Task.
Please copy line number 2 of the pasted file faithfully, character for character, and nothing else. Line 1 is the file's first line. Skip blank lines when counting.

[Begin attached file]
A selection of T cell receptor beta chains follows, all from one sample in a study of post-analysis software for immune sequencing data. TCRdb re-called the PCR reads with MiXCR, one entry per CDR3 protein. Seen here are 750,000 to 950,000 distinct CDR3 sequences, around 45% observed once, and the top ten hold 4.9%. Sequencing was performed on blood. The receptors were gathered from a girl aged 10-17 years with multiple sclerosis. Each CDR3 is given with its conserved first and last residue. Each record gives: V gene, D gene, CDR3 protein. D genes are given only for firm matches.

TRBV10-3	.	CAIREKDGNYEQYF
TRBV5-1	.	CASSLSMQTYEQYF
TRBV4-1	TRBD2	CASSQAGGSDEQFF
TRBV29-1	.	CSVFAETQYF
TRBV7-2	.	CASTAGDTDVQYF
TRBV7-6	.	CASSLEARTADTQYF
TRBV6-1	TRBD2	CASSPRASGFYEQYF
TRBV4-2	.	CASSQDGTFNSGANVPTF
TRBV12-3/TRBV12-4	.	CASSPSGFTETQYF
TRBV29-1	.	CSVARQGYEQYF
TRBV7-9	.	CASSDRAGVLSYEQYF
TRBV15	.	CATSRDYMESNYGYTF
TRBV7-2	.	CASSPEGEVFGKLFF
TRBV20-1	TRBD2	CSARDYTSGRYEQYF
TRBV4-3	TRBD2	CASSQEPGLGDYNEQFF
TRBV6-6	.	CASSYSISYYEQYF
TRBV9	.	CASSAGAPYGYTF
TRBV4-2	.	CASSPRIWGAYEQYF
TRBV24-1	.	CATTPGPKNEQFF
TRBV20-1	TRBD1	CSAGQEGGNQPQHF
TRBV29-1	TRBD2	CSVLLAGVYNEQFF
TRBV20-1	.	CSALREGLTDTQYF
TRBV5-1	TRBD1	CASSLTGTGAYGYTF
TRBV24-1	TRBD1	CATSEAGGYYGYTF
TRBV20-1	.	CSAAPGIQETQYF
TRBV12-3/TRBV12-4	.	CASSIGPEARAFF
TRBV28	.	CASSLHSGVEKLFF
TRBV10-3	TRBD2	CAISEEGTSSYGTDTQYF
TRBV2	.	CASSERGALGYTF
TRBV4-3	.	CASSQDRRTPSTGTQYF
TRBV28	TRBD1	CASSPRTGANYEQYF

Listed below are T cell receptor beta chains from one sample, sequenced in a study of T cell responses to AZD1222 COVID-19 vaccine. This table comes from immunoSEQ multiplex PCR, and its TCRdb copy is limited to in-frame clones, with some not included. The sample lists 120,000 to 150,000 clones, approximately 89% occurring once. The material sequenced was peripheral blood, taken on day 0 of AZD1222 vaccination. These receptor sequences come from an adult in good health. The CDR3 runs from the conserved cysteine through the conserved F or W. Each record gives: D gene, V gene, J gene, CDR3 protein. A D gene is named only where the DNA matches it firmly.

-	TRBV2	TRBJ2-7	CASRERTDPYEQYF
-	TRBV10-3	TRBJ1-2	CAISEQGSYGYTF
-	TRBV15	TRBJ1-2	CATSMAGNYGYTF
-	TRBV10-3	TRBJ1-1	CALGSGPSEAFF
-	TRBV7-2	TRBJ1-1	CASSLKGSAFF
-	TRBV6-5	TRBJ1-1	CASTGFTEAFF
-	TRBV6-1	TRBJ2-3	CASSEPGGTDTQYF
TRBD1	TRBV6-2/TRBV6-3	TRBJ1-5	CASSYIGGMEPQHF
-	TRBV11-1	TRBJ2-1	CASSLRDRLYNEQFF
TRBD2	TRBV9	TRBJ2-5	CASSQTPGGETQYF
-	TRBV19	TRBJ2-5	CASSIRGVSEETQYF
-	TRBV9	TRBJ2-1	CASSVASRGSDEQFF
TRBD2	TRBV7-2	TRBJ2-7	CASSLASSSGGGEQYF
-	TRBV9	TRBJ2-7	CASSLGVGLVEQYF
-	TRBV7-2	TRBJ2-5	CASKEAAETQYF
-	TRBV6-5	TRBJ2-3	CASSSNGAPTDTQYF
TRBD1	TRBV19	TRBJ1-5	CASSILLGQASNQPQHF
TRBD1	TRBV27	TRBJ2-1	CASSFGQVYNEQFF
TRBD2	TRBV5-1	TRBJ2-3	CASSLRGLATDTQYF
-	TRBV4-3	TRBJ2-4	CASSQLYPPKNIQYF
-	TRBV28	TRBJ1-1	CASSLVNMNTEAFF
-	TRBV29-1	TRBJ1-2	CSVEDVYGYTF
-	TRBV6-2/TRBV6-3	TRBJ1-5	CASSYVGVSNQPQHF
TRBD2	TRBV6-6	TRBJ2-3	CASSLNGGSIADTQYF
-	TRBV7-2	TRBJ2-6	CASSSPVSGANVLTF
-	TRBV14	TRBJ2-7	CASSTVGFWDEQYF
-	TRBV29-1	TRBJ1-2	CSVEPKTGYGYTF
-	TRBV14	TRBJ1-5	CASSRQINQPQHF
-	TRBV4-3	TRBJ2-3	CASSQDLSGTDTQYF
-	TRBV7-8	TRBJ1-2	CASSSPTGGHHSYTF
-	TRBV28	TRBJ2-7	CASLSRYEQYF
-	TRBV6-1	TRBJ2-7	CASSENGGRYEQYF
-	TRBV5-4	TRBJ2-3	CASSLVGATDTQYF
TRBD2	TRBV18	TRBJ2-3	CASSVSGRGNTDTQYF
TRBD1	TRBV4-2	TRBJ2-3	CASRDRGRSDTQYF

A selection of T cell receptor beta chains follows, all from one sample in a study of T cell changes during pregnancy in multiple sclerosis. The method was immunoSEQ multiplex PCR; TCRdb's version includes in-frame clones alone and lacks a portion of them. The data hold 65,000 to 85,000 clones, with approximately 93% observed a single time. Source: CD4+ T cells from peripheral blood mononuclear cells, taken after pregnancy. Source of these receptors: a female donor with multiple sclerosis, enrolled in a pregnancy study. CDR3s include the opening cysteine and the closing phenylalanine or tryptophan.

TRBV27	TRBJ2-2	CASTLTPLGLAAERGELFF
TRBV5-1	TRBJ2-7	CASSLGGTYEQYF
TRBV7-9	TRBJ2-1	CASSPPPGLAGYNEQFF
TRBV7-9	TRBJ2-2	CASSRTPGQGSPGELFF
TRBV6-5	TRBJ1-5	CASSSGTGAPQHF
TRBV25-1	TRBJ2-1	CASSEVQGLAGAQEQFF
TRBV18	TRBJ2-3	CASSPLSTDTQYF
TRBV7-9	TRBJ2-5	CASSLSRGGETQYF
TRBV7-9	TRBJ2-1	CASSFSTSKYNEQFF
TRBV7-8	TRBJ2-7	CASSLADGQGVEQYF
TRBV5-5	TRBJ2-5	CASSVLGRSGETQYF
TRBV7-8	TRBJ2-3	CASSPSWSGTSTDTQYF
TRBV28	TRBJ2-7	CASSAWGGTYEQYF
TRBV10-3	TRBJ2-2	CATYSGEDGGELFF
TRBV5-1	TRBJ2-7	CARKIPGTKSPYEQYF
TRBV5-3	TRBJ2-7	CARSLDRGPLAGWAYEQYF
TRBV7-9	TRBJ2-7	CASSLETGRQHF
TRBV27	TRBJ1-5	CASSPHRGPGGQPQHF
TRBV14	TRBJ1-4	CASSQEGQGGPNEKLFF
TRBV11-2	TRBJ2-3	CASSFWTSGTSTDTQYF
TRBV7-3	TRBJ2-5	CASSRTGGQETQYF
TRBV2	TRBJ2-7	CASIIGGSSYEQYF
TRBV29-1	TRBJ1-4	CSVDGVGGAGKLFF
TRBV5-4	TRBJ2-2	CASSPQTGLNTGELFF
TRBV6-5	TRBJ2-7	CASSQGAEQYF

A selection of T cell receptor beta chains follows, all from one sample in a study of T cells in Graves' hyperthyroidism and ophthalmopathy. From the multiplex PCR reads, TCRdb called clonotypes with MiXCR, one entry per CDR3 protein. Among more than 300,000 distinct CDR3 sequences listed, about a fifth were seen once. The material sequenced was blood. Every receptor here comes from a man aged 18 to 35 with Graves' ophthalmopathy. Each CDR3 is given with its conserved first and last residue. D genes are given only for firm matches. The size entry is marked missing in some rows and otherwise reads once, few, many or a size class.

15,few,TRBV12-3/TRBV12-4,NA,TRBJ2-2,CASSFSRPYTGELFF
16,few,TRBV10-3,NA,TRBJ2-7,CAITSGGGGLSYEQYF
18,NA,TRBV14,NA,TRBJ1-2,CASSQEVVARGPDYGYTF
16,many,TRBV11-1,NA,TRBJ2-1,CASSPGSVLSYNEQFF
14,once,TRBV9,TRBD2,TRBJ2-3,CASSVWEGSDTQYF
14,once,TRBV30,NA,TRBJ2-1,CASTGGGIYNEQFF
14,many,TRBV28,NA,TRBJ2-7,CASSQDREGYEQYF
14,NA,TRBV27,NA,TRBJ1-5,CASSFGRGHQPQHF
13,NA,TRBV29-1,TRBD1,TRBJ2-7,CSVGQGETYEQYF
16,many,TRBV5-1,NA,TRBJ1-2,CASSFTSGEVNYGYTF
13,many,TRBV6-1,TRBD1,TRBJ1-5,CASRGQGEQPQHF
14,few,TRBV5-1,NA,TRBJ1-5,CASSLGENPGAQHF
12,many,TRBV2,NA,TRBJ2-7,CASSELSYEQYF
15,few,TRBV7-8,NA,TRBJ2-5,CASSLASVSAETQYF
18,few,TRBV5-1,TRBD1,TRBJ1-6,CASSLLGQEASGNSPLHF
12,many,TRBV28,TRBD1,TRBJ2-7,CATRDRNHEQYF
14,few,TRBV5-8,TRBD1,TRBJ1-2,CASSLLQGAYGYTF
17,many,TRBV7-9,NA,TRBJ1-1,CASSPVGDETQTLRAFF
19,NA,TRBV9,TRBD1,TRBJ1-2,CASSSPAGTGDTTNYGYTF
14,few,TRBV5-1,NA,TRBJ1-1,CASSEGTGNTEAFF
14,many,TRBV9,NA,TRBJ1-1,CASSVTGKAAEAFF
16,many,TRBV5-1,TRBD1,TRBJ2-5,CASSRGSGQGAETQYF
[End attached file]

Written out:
TRBV10-3	.	CAIREKDGNYEQYF